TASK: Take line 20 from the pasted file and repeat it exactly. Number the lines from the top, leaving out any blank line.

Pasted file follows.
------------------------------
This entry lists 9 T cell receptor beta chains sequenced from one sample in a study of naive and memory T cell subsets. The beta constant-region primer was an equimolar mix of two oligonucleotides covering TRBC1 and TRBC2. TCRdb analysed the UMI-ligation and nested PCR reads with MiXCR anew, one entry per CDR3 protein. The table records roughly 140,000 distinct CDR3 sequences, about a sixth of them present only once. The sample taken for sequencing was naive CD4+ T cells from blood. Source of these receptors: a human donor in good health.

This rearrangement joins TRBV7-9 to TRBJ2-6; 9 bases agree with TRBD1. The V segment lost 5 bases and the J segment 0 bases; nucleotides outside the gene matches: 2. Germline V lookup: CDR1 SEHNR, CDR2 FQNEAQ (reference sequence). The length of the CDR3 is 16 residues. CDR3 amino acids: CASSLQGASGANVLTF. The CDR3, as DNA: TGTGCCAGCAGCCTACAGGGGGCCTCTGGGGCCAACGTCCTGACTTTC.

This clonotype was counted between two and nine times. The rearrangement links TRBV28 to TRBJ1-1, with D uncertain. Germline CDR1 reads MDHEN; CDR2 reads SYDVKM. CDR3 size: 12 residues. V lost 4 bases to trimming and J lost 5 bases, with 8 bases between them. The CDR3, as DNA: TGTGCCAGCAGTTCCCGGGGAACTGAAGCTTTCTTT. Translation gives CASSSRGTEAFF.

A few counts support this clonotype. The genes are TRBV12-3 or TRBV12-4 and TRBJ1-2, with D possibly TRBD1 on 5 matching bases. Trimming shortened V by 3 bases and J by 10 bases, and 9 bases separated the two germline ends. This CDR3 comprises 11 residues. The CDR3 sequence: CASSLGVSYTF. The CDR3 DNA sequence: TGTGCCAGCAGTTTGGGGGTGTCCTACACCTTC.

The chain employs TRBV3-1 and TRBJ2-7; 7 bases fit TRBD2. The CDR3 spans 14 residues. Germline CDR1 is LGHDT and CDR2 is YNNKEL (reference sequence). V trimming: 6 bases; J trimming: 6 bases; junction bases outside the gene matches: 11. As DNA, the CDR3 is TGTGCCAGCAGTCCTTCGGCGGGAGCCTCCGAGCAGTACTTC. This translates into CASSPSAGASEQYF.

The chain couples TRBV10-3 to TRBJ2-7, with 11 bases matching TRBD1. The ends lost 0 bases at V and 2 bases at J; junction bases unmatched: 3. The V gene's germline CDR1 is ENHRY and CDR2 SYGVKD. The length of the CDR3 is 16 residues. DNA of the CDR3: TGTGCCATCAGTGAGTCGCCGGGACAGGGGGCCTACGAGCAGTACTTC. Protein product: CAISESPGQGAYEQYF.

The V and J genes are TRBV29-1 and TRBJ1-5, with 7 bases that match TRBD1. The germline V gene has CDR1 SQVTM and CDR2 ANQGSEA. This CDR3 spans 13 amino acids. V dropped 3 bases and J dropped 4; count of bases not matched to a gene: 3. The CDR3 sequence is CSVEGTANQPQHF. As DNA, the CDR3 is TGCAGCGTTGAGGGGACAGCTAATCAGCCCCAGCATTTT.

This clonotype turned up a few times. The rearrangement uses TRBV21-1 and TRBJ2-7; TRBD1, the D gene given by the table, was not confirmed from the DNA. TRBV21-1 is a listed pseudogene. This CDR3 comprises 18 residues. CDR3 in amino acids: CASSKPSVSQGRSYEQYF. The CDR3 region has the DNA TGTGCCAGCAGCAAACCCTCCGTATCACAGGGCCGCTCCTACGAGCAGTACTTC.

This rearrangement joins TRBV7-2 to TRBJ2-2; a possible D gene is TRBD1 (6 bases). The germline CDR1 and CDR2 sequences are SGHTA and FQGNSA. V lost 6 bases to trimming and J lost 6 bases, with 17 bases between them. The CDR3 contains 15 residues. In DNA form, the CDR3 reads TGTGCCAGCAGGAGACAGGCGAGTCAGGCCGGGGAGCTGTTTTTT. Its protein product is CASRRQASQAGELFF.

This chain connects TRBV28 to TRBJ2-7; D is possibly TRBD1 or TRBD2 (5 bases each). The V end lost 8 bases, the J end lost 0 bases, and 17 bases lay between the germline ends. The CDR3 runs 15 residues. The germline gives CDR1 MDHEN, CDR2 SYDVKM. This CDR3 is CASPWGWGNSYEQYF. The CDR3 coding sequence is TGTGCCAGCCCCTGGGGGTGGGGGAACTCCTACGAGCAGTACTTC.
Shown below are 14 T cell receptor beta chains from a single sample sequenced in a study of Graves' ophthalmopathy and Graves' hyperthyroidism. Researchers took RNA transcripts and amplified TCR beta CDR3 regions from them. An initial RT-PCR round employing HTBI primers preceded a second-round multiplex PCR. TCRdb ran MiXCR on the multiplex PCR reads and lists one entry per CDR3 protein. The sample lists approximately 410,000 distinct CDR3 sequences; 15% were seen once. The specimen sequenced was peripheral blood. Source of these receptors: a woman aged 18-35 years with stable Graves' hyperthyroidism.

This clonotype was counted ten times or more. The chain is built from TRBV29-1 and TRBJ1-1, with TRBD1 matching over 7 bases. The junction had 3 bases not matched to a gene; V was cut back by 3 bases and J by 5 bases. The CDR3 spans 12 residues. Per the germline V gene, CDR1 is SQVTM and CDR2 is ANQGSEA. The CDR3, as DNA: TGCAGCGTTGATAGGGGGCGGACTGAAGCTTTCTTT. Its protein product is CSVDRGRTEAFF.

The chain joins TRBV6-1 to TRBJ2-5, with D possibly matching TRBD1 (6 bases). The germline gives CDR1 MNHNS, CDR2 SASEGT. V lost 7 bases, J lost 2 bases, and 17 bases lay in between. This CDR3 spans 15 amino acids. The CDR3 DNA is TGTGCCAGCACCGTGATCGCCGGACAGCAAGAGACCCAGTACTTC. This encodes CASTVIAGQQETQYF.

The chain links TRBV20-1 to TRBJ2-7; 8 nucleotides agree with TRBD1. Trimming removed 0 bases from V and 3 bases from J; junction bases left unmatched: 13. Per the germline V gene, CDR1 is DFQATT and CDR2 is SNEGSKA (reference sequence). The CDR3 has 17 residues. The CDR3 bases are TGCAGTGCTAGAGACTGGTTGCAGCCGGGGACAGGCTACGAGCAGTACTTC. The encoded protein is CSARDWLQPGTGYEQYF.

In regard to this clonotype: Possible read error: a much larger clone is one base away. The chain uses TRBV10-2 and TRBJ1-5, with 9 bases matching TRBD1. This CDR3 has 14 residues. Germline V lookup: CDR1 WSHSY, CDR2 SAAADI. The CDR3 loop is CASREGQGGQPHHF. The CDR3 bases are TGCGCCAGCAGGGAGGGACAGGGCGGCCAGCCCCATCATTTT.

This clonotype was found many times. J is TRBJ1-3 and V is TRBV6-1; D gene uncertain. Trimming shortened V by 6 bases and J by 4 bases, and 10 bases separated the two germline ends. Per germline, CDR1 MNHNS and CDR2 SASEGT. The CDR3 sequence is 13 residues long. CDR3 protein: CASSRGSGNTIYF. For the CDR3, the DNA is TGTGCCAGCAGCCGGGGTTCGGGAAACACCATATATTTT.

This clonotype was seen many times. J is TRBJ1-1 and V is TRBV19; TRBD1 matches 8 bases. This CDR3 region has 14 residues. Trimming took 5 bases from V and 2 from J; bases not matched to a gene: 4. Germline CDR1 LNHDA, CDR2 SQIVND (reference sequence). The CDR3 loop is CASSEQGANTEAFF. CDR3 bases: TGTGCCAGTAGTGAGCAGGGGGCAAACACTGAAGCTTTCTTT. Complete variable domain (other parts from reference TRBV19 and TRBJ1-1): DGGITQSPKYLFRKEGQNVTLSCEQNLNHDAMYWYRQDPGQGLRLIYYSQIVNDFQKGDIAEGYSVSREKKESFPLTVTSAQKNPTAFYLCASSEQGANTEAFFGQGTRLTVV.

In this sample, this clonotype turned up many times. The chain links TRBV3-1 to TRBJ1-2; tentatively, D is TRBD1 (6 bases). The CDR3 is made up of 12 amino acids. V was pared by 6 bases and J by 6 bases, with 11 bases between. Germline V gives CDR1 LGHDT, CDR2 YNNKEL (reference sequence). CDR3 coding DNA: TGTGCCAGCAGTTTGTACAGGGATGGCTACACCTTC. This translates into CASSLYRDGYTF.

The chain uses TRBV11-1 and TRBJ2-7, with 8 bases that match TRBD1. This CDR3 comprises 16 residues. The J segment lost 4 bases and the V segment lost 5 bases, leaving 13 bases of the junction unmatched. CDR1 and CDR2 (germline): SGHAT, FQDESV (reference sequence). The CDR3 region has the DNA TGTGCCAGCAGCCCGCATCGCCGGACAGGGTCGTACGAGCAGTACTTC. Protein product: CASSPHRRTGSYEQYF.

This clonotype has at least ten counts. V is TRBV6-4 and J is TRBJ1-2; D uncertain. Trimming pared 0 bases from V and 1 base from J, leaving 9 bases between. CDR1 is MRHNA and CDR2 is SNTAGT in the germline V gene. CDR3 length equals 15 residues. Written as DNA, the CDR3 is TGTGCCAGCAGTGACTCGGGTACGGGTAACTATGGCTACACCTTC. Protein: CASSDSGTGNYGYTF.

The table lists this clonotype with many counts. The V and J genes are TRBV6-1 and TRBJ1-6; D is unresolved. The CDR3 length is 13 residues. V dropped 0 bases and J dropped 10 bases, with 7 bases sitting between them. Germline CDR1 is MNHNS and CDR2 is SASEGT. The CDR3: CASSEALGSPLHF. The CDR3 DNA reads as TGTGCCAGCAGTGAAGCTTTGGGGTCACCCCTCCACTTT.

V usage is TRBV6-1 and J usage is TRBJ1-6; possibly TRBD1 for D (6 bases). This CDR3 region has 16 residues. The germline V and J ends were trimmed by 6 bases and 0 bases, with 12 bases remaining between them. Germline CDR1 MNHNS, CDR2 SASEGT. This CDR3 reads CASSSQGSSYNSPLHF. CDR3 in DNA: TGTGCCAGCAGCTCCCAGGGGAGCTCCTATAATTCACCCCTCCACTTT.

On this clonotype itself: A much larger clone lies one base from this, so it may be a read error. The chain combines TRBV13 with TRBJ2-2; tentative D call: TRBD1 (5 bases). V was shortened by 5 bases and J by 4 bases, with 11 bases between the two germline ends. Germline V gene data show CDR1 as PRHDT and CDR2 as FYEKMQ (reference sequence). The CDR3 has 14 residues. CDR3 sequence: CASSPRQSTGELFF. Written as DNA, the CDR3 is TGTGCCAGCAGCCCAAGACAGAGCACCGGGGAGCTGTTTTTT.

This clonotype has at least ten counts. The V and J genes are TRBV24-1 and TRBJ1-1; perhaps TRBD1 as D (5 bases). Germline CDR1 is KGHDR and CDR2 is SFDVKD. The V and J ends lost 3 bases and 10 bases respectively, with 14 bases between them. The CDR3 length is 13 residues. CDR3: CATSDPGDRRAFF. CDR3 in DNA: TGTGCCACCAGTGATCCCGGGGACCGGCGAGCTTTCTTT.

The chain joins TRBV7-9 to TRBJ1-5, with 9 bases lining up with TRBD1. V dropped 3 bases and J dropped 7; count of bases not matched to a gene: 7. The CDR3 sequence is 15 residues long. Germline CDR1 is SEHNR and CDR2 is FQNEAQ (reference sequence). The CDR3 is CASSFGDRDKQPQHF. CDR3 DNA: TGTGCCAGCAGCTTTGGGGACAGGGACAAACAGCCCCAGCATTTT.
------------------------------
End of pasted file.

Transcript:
This clonotype has at least ten counts. V is TRBV6-4 and J is TRBJ1-2; D uncertain. Trimming pared 0 bases from V and 1 base from J, leaving 9 bases between. CDR1 is MRHNA and CDR2 is SNTAGT in the germline V gene. CDR3 length equals 15 residues. Written as DNA, the CDR3 is TGTGCCAGCAGTGACTCGGGTACGGGTAACTATGGCTACACCTTC. Protein: CASSDSGTGNYGYTF.